Pike St.: Nilaja Sun delivers an exquisite performance

Pillsbury House Theatre, through June 18

Nilaja Sun in Pike St. Photo by George Byron Griffiths

Pike St. (Pillsbury House Theatre) is a one woman show, written and performed by über-talented New Yorker Nilaja Sun.

Pike St. evinces many of the problems inherent in one person performances. It lacks muscle (true drama requires, imho, the interaction of two or more people). It is often a confused and confusing jumble of characters. Who is she playing now? When did he show up? There is a distressing similarity to many of the denizens of New York’s Lower East Side (La Loisaida) that Sun creates.

There. Got the criticism out of the way. Feel free to ignore it. And you should, because Pike St. is a marvel, and for one simple reason: Sun. Sun soars. Sun attacks her material with passion and electrifying power. Wanna see some first rate acting? Go to Pike St. You’ll thank me.

Sun makes lightning-fast transitions between the characters she plays. She displays endless creativity. Astonishing energy. She is compulsively watchable (and she’d better be, this being a one person performance). Her face is breath-takingly malleable. Her physicality thrills. She takes us on a marvelous ride and we don’t want it to end.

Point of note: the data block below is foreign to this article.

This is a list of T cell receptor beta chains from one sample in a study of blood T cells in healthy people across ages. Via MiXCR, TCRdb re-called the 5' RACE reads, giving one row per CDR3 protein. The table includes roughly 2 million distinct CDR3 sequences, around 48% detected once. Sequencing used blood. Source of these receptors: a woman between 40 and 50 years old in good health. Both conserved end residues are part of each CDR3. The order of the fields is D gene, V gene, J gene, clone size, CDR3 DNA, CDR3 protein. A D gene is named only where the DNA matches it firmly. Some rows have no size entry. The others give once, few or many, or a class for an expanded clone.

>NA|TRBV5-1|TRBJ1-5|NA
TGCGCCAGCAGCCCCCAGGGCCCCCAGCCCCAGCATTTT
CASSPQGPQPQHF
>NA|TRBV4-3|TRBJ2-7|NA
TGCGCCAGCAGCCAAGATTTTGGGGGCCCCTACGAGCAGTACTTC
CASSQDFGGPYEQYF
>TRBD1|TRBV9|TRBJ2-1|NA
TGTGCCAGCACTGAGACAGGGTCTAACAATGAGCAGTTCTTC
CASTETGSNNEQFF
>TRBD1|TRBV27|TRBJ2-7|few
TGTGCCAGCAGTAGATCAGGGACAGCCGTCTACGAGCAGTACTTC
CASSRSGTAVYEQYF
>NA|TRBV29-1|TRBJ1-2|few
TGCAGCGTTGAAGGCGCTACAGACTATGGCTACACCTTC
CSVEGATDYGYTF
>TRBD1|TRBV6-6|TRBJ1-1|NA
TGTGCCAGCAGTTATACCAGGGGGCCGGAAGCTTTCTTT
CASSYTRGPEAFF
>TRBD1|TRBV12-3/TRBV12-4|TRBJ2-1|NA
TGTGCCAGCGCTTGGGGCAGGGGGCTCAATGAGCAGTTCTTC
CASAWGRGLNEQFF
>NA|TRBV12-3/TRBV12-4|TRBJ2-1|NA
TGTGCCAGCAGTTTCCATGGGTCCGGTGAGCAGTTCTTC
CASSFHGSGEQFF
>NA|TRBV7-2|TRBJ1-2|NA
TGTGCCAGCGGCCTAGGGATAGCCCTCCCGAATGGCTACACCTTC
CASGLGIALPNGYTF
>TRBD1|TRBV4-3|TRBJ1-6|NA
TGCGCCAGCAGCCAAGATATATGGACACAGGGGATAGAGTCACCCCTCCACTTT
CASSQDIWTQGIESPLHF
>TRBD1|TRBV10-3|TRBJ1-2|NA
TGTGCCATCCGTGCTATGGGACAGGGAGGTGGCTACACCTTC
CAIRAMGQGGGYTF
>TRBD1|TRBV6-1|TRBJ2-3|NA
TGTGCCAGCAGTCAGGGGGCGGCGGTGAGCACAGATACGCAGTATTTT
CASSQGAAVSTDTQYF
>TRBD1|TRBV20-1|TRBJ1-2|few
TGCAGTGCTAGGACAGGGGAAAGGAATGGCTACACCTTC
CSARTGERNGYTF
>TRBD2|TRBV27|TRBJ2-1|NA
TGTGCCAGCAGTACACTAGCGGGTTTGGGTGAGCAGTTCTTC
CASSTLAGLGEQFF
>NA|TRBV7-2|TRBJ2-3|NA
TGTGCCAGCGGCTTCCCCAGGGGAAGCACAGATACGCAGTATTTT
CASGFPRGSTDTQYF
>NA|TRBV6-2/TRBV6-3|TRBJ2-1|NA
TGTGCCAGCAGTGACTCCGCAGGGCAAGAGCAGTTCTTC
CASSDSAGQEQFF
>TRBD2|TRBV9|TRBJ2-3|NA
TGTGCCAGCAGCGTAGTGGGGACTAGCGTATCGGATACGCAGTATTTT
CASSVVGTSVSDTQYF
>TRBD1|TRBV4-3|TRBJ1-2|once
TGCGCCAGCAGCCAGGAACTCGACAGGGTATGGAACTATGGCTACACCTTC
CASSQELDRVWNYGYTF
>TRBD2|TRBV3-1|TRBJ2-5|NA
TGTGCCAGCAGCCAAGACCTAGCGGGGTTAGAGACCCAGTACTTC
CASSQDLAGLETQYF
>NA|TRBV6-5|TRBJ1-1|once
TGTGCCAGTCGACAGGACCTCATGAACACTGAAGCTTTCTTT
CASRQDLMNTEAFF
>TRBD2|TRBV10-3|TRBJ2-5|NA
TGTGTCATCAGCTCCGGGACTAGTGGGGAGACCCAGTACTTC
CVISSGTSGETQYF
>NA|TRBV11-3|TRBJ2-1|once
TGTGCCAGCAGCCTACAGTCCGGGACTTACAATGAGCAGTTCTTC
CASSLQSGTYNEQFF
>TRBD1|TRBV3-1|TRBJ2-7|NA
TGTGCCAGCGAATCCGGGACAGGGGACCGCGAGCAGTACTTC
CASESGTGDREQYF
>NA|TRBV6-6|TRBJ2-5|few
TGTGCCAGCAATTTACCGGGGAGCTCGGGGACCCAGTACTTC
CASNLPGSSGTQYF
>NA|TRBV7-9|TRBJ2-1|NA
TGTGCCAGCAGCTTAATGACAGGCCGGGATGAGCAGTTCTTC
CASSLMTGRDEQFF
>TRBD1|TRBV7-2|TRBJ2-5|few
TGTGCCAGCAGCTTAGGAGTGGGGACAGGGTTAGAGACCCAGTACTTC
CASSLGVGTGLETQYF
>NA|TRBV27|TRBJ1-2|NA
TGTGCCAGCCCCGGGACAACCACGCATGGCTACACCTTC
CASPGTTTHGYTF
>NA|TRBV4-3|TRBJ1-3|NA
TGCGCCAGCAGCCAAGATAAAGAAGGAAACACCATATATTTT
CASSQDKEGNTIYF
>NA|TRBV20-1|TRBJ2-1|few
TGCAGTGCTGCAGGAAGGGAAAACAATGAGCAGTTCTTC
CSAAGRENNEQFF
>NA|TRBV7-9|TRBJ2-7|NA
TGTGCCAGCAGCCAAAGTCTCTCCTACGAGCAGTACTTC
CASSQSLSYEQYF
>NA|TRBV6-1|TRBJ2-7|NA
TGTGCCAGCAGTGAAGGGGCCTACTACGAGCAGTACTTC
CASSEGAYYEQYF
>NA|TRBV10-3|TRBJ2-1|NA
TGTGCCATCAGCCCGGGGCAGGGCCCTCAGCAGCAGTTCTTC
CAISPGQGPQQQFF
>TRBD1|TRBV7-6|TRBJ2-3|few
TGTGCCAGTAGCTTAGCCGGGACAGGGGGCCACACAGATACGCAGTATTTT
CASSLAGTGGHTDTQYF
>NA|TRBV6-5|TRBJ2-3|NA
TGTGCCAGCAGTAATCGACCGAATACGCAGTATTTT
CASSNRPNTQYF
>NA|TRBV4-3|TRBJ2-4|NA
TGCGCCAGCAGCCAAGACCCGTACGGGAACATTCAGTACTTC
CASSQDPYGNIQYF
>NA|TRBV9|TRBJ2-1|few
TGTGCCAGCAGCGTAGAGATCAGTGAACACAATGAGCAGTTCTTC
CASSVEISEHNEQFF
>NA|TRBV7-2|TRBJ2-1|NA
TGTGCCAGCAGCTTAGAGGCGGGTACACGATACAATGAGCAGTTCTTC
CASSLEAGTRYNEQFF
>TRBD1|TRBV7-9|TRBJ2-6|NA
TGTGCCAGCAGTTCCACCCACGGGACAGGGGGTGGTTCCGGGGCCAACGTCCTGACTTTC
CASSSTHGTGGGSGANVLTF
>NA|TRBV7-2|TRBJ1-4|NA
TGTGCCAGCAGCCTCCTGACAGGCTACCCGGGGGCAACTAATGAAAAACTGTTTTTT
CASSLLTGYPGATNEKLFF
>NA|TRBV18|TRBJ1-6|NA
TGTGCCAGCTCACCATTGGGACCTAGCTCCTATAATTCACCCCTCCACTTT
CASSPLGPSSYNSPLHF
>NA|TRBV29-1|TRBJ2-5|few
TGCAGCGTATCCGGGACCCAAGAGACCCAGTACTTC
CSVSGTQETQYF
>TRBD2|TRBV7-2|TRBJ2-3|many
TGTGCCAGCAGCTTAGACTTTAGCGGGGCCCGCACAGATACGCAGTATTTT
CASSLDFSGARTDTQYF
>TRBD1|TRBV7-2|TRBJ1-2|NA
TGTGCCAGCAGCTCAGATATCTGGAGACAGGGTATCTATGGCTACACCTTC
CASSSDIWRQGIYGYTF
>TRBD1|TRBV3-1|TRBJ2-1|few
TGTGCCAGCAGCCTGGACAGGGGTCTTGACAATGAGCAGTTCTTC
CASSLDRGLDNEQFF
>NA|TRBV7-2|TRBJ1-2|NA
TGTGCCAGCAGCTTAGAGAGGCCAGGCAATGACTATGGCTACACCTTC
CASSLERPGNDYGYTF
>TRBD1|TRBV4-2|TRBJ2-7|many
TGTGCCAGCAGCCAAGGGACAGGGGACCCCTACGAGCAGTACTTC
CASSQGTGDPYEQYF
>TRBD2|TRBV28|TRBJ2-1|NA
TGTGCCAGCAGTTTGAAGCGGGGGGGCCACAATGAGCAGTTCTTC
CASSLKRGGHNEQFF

Kudos to director Ron Russell for shaping this excellent show.

Pike St. tells a terrific story: Hurricane Delores is bearing down on NYC and Sun plays the (mostly, but not entirely) Puerto Rican residents of an apartment building in the shadow of the Manhattan Bridge and its Loisaida neighborhood as they prepare for the inundation. We get the nosy semi-senile Jewish neighbor (“Welcome to America!” “Thanks, but I was born here.”), the louche father, the damaged brother returning from Afghanistan.

At the center of all this we find the poised Evelyn and her daughter, Candy (Sun pronounces Candy’s name Spanish style, “Cahndee”). Candy has had a brain aneurysm which has rendered her incapable of breathing, seeing, moving, or speaking on her own. Her kidneys don’t function. Her disability is permanent.

And this is as far as I’m prepared to go. Pike St. has some amazing, and affecting, plot twists which I will, virtuously, refrain from recounting.

See the play.

John Olive is a writer living in Minneapolis. His book, Tell Me A Story In The Dark, about the magic of bedtime stories, has been published. Please visit his informational website.


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